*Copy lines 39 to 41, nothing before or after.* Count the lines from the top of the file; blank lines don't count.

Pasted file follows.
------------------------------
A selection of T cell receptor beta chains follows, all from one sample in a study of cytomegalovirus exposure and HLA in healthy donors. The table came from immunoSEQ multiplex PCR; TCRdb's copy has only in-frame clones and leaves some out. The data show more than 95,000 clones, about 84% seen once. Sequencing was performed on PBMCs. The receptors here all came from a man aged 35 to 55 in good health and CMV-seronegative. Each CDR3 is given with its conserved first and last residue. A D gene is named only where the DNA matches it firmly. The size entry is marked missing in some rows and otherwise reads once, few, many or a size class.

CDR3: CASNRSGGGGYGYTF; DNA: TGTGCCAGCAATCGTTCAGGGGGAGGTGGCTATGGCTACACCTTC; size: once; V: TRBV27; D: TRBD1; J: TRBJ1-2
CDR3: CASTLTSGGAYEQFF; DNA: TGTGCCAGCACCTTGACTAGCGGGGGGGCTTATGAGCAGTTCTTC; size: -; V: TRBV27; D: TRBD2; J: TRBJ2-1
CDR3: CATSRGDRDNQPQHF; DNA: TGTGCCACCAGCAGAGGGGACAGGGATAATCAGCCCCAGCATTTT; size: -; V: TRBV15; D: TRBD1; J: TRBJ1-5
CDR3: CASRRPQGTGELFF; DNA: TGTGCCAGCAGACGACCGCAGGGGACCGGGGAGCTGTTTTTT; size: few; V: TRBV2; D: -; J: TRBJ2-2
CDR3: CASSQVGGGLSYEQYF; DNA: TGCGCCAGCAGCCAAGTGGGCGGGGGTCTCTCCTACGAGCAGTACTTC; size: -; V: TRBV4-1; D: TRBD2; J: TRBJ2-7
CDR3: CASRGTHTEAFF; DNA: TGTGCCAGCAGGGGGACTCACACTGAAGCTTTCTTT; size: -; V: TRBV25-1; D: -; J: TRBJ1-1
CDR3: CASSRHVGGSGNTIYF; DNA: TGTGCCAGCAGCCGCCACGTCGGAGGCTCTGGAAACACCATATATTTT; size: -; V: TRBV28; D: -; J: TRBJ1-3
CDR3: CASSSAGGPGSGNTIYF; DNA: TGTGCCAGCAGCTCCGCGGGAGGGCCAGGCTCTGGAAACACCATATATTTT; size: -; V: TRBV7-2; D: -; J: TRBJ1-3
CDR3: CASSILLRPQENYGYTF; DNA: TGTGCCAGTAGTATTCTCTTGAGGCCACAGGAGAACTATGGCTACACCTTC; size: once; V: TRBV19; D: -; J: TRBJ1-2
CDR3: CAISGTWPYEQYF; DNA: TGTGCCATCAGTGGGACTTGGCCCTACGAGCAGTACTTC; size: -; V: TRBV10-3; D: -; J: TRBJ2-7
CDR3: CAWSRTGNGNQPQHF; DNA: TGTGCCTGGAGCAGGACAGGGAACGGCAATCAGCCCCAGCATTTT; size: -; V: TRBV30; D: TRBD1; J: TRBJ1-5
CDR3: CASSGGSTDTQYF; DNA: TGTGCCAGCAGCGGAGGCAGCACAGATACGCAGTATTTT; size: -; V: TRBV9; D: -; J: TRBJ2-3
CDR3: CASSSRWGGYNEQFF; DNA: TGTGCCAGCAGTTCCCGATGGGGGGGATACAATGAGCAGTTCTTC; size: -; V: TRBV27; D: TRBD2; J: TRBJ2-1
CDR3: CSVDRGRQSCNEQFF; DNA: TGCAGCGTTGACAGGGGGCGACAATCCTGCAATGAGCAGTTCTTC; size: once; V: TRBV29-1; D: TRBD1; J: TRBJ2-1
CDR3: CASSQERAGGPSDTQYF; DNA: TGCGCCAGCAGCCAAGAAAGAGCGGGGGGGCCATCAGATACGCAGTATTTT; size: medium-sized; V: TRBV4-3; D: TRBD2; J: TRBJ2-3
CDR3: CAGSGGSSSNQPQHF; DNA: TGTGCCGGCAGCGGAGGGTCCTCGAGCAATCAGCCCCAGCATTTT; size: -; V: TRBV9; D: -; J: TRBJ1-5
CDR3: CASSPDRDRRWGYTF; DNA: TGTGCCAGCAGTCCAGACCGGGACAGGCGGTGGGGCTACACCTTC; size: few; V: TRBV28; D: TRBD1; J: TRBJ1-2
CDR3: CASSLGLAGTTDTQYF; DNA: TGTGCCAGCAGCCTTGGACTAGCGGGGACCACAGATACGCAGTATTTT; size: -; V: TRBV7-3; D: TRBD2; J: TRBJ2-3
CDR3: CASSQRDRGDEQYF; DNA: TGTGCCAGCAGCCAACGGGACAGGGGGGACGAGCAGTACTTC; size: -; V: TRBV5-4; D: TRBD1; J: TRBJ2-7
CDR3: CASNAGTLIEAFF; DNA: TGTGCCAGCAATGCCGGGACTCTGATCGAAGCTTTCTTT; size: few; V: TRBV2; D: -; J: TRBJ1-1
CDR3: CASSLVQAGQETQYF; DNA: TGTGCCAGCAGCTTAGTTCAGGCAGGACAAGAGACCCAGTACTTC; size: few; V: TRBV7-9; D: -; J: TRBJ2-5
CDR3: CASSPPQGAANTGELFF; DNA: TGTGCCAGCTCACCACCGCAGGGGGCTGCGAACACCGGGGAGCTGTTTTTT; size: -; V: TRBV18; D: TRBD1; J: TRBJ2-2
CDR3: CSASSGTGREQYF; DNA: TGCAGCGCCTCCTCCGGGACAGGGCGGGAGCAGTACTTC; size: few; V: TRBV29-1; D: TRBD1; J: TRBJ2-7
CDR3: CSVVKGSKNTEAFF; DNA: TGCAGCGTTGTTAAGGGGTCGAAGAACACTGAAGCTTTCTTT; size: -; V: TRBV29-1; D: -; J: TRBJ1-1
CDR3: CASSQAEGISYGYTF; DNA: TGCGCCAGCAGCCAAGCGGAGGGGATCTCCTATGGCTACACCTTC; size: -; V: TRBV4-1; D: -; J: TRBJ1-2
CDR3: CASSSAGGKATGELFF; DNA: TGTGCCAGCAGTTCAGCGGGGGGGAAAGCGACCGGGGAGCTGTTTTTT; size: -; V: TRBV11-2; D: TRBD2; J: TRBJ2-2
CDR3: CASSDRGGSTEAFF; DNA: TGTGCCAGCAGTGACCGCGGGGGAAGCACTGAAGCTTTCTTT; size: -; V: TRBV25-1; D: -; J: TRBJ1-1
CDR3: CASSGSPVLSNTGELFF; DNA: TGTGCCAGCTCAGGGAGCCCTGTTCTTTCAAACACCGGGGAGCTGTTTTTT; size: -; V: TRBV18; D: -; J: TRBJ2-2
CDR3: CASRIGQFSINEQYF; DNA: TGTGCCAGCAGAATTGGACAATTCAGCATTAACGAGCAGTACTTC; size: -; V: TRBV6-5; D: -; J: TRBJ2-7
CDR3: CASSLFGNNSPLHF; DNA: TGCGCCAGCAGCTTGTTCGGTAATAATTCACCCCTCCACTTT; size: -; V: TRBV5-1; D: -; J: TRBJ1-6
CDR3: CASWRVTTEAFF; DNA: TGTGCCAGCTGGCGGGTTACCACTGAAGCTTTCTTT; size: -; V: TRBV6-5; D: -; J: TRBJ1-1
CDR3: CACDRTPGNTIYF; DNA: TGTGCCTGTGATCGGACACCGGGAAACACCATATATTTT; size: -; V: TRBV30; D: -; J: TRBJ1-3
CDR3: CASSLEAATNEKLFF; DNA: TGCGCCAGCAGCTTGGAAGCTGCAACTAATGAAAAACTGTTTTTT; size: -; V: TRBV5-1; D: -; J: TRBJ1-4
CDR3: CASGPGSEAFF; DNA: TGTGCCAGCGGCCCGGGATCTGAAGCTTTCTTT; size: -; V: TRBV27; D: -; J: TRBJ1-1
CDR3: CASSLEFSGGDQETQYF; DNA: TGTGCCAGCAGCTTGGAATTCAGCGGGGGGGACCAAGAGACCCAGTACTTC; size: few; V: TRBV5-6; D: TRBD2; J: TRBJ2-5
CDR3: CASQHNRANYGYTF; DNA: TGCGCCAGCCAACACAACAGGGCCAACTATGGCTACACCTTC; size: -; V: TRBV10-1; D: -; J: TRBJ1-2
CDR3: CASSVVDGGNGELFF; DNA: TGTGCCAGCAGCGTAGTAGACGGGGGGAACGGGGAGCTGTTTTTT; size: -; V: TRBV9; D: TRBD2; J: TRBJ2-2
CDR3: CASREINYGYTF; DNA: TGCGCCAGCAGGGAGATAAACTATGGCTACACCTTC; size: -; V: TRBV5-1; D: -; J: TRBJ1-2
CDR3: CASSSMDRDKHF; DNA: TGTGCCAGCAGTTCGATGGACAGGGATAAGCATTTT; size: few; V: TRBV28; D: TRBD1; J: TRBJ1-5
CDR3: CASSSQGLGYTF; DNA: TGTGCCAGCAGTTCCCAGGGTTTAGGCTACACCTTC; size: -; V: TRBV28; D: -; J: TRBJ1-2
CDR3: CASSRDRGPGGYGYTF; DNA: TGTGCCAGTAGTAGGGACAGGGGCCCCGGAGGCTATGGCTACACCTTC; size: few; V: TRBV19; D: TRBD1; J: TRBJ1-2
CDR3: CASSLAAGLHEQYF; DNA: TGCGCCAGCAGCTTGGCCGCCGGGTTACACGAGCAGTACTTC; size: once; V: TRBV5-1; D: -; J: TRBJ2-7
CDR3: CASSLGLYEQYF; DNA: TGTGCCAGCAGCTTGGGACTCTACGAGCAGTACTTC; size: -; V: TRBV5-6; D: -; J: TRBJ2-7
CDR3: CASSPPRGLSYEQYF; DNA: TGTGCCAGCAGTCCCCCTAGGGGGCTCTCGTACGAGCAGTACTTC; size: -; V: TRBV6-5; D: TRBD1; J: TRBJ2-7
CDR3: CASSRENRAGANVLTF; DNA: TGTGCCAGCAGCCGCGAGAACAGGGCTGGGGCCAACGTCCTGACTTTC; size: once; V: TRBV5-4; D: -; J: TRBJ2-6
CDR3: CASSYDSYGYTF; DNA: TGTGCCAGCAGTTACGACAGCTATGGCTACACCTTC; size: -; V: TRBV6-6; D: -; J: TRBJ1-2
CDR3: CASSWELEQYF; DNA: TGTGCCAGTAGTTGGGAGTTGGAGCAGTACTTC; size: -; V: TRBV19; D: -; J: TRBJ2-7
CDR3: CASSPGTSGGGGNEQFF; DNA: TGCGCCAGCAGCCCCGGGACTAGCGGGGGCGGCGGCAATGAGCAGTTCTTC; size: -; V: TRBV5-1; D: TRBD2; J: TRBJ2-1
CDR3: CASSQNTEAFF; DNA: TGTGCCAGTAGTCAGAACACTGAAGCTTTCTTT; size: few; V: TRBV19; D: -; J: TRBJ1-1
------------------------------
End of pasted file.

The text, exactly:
CDR3: CASREINYGYTF; DNA: TGCGCCAGCAGGGAGATAAACTATGGCTACACCTTC; size: -; V: TRBV5-1; D: -; J: TRBJ1-2
CDR3: CASSSMDRDKHF; DNA: TGTGCCAGCAGTTCGATGGACAGGGATAAGCATTTT; size: few; V: TRBV28; D: TRBD1; J: TRBJ1-5
CDR3: CASSSQGLGYTF; DNA: TGTGCCAGCAGTTCCCAGGGTTTAGGCTACACCTTC; size: -; V: TRBV28; D: -; J: TRBJ1-2